Up-conversion sensing based on optical heterodyning of an IR (infrared) image with a local oscillator laser wave in a nonlinear optical sum-frequency mixing (SFM) process is a practical solution to circumvent some limitations of IR image sensors in terms of signal-to-noise ratio, speed, resolution, or cooling needs in some demanding applications. In this way, the spectral content of an IR image can become spectrally shifted to the visible/near infrared (VIS/NWIR) and then detected with silicon focal plane arrayed sensors (Si-FPA), such as CCD/CMOS (charge-coupled and complementary metal-oxide-semiconductor devices). This work is an extension of a previous study where we recently introduced this technique in the context of optical communications, in particular in FSOC (free-space optical communications). Herein, we present an image up-conversion system based on a 1064 nm Nd3+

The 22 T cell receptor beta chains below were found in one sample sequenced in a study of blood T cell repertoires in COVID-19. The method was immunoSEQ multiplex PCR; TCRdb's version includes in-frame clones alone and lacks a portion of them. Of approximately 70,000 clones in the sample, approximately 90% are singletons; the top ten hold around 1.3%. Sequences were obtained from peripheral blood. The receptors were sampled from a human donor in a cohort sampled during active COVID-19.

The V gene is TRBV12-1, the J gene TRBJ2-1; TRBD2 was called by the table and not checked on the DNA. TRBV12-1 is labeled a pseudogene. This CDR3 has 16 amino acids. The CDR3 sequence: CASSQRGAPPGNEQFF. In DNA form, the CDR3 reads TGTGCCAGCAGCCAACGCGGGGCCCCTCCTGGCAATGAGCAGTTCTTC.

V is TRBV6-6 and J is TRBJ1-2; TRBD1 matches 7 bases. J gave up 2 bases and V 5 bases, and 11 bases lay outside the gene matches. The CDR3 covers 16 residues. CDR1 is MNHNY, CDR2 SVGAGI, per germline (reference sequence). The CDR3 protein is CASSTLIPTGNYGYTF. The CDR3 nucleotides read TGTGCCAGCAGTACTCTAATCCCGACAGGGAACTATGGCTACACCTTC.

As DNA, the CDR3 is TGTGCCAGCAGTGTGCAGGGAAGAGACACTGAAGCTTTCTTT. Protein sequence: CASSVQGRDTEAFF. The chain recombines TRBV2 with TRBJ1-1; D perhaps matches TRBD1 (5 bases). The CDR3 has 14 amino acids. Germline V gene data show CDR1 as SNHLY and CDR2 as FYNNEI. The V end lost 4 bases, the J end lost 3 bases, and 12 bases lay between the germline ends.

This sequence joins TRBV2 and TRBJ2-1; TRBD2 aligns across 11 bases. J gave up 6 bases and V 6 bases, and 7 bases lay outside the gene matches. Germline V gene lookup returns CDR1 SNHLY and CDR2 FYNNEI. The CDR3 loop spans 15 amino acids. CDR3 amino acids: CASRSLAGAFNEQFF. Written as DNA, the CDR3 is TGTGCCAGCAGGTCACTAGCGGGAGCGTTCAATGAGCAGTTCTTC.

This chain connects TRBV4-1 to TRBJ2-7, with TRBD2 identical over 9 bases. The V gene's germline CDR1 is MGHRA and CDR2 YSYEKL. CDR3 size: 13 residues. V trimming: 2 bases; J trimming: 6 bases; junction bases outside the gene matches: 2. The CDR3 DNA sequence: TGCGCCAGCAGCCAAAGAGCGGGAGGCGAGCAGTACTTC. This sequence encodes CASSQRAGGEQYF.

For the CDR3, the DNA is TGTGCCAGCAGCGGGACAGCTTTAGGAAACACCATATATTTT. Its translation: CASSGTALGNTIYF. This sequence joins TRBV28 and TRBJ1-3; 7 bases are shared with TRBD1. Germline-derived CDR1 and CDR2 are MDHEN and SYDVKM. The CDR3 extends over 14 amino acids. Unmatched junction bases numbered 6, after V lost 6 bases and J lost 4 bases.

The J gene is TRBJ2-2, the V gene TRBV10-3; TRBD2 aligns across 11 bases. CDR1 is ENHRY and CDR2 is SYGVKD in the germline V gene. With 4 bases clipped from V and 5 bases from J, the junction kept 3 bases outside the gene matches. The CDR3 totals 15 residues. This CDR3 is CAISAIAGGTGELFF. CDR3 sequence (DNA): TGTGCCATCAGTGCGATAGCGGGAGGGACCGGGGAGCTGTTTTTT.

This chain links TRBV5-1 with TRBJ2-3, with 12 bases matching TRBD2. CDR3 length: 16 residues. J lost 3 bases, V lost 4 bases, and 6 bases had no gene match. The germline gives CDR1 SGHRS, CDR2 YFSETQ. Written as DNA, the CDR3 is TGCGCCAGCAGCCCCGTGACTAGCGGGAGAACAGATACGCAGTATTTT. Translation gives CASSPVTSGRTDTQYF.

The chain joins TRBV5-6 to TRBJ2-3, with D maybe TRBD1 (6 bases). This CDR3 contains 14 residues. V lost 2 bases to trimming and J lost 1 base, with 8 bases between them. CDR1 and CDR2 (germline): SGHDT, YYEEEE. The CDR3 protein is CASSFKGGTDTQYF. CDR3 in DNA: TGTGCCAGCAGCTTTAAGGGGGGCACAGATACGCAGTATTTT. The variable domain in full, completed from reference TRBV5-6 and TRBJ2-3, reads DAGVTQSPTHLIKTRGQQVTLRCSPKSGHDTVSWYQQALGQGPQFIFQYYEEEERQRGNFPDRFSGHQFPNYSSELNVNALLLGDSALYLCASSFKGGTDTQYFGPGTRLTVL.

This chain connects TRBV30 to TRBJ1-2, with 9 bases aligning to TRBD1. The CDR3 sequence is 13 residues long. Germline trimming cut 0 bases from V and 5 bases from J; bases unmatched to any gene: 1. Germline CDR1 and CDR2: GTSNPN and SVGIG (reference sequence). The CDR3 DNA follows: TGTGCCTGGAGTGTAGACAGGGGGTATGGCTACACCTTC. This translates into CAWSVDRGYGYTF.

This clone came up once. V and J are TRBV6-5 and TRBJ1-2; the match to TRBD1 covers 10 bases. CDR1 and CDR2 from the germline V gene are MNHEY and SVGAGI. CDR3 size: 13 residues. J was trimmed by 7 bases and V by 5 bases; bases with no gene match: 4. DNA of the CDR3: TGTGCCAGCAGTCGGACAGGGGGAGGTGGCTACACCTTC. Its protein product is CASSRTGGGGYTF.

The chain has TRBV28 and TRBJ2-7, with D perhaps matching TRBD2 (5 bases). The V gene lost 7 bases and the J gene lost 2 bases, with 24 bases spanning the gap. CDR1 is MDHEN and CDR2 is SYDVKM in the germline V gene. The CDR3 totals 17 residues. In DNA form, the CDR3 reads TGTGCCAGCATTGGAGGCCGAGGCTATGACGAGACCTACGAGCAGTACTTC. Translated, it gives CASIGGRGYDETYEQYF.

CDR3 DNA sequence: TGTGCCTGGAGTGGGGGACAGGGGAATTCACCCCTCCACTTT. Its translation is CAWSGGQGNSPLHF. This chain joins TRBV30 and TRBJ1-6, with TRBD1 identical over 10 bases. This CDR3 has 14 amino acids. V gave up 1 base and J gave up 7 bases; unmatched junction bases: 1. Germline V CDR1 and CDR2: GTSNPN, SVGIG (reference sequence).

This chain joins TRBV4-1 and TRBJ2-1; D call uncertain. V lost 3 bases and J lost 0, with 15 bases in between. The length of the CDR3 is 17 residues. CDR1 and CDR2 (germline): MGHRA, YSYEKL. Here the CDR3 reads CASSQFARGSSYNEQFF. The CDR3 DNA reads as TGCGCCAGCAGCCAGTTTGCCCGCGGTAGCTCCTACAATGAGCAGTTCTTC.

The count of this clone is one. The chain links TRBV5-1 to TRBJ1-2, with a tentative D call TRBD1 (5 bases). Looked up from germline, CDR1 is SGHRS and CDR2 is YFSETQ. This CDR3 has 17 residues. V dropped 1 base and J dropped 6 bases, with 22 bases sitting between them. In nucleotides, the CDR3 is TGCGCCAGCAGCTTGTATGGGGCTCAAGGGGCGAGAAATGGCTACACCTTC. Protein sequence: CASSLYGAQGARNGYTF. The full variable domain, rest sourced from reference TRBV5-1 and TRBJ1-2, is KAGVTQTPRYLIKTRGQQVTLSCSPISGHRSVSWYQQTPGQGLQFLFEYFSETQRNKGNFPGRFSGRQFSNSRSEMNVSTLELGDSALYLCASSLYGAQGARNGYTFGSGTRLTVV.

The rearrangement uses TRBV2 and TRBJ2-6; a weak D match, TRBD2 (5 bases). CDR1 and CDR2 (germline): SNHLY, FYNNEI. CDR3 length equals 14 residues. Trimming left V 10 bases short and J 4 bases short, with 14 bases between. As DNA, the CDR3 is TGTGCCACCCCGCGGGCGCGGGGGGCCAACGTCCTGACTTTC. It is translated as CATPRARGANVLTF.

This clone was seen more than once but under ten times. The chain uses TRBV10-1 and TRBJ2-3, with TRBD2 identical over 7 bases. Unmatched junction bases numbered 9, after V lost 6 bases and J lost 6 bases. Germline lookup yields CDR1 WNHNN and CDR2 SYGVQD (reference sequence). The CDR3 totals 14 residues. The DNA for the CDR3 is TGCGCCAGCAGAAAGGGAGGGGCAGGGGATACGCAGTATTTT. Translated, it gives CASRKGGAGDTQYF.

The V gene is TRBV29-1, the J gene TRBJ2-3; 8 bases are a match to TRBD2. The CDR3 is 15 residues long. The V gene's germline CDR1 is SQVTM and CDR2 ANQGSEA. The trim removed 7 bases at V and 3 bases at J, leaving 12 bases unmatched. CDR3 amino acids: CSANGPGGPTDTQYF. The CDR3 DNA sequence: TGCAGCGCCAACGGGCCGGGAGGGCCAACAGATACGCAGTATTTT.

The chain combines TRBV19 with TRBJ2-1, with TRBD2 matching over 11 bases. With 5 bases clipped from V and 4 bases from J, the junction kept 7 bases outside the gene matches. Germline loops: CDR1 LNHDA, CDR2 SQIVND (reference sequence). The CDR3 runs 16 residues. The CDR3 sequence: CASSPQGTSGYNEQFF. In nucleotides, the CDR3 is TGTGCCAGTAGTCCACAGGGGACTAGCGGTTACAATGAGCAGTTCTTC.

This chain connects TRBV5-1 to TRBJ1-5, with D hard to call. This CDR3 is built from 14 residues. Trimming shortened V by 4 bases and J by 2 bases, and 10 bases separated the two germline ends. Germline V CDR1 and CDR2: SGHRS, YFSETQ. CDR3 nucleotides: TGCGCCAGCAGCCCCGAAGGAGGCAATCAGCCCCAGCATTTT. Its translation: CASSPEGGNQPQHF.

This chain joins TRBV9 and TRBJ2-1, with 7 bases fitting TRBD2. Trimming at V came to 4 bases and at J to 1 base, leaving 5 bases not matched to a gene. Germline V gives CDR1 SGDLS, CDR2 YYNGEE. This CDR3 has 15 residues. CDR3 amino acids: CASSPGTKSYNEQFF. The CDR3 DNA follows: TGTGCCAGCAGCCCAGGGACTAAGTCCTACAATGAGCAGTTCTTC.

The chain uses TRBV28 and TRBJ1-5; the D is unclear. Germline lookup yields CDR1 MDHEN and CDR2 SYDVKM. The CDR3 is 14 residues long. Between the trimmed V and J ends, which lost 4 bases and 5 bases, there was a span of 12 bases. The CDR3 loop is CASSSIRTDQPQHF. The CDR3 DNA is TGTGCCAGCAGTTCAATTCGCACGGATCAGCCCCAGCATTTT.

solid-state laser with a KTP (potassium titanyl phosphate) nonlinear crystal located intra-cavity where a laser beam at 1550 nm 2D spatially-modulated with a binary Quick Response (QR) code is mixed, giving an up-converted code image at 631 nm that is detected with an Si-based camera. The underlying technology allows for the extension of other IR spectral allocations, construction of compact receivers at low cost, and provides a natural way for increased protection against eavesdropping.
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